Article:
But that’s the rub. Those that are not given a job to do because the government has declined to intervene or those that do not take jobs that would not support their families or those that have to take jobs and can’t support their families on them are not always going to be substantively different - from an ethical perspective - from those of us fortunate enough to have the skills, connection, and luck to find jobs that do pay well enough to support oneself. Now, we could argue that things in the US are good enough that anyone with a degree of intelligence and werewithal can make a living wage if they so chose. That may be true, but it is not necessarily so.
What do we do about the cases of people that are perfectly willing to work and would prefer to support themselves if given the opportunity but simply lack the opportunity? Do we say that these people should not reproduce? Simply because society has not found a way for them to contribute? Maybe you’re thinking “it’s not society’s job to help people find ways to contribute”, though if you believe any of the Six Assumptions are true and support those policies on that basis, you have to some degree determined that it is indeed the government’s domain to help people find ways to contribute. Maybe you’re thinking “well, to some extent maybe, but not to help everybody.” If so, you’re determining the ability to reproduce based on who you think should be assisted in supporting themselves and you’re using the fact that they can support themselves (with our assistence) to justify their reproduction over those that cannot support themselves without our assistence. (Keep in mind, I am not talking about people that refuse to work or have no interest in working.) It’s a lottery, of sorts. And maybe from a government perspective that is a good idea if you can only help some but not all of those that would be able to support themselves with job protection or assistence, but in terms of fairness or morality towards and between individuals that do not have the right skills in the right economy, it doesn’t hold much water.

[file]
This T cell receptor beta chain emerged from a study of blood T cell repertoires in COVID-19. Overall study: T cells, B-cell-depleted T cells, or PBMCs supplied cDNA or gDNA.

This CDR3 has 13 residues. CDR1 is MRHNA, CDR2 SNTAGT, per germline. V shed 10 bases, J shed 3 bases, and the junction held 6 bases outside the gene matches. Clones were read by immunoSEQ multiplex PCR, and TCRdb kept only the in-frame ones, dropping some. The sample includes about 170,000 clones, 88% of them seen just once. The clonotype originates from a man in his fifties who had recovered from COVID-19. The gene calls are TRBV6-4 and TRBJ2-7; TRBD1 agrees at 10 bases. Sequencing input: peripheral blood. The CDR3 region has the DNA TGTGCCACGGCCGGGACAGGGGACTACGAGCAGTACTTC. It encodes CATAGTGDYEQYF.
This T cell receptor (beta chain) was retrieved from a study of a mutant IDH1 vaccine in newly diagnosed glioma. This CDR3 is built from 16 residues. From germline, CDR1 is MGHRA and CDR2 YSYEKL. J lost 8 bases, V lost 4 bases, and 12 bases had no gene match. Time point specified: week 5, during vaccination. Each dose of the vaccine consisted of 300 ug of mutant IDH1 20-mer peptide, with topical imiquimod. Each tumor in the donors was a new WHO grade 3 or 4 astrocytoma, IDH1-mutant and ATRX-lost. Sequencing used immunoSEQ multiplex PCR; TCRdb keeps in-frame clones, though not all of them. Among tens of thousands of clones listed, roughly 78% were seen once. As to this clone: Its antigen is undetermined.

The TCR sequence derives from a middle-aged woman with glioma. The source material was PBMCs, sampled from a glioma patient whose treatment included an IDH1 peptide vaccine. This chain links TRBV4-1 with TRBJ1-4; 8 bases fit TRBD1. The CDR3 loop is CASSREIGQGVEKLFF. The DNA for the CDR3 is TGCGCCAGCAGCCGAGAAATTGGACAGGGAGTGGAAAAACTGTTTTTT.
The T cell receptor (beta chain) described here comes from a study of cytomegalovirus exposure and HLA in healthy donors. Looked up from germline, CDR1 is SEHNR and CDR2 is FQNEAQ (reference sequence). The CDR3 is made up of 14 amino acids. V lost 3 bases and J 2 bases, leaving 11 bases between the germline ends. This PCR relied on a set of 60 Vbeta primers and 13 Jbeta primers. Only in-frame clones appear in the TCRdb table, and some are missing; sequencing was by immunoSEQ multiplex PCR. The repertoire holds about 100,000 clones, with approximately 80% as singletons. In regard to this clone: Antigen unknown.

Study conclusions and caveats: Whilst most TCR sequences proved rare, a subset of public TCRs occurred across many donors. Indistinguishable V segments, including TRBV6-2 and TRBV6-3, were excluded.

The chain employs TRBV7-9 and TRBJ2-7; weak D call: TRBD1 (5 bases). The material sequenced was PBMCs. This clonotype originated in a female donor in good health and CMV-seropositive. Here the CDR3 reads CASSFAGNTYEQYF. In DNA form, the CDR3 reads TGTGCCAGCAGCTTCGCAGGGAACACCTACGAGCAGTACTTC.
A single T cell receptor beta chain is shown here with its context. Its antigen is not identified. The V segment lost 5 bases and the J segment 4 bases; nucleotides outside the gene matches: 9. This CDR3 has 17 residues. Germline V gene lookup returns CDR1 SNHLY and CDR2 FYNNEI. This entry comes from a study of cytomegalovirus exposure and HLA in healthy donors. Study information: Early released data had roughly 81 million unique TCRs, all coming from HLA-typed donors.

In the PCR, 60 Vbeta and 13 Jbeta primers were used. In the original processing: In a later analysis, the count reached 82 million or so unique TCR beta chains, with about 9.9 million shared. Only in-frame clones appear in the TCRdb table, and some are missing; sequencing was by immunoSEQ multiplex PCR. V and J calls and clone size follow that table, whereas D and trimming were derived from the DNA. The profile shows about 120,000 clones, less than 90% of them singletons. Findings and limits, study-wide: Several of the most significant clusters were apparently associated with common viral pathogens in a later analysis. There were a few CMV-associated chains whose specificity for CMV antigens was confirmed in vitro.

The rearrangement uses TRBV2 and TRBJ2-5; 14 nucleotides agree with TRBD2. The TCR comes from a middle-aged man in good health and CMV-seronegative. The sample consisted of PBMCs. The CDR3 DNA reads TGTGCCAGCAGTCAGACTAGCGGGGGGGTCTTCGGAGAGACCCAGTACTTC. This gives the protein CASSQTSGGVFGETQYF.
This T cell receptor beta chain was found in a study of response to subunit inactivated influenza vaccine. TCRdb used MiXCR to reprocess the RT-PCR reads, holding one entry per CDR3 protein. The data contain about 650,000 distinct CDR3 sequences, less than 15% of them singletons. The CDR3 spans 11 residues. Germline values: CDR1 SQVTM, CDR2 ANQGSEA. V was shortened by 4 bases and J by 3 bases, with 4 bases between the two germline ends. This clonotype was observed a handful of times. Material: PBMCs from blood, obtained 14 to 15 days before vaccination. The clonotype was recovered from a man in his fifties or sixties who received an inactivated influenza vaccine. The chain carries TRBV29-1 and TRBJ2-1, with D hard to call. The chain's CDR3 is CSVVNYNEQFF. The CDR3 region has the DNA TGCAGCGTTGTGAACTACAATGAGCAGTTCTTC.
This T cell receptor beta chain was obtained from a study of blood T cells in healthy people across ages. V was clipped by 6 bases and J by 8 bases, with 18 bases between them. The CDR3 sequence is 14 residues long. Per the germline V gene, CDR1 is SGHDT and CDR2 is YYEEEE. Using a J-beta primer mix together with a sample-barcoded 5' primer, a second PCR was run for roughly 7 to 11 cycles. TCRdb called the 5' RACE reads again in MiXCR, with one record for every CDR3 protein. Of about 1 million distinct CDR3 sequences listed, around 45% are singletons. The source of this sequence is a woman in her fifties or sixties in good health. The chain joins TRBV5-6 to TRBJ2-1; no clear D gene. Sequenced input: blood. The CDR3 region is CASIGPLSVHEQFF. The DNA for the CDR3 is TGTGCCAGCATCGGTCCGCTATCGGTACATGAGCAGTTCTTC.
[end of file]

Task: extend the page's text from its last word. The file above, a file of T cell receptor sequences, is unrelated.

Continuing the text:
To repeat an important point, the question of whether the position that only people that pay their own way should be reproducing is a fair and reasonable one to take is also dependent on how one views the American economy. If you believe that people are being left behind due to circumstances outside their control and their abilities and that the only way to rectify this is through some of the Six Assumptions, you’re standing on weak ground. If you look at the American economy and believe that anyone that wants to make it here can, then that position makes a good deal of sense.
However, even if that was the case yesterday and is the case today, (or if that would be the case if we would just change some policy or another) it is not necessarily the case tomorrow regardless of our policy decisions (unless we go Luddite). One can easily imagine a future in which automation results in an increasing number of Americans being made redundant. That our manufacturing employment sector is struggling is hard to dispute, but our manufacturing output is actually quite strong. The difference is that machines are making things more than people are. This could continue to the service sector as well. Then, by the end, we have a whole lot of engineer-types that are still useful and only menial-types (and artistic-types) that have the connections to get one of the very, very few jobs in their sector. So imagine for a moment where we reach the point where 40% of the population would be better off if the bottom 60% disappeared tomorrow. Does that mean that the bottom 60% should not be reproducing?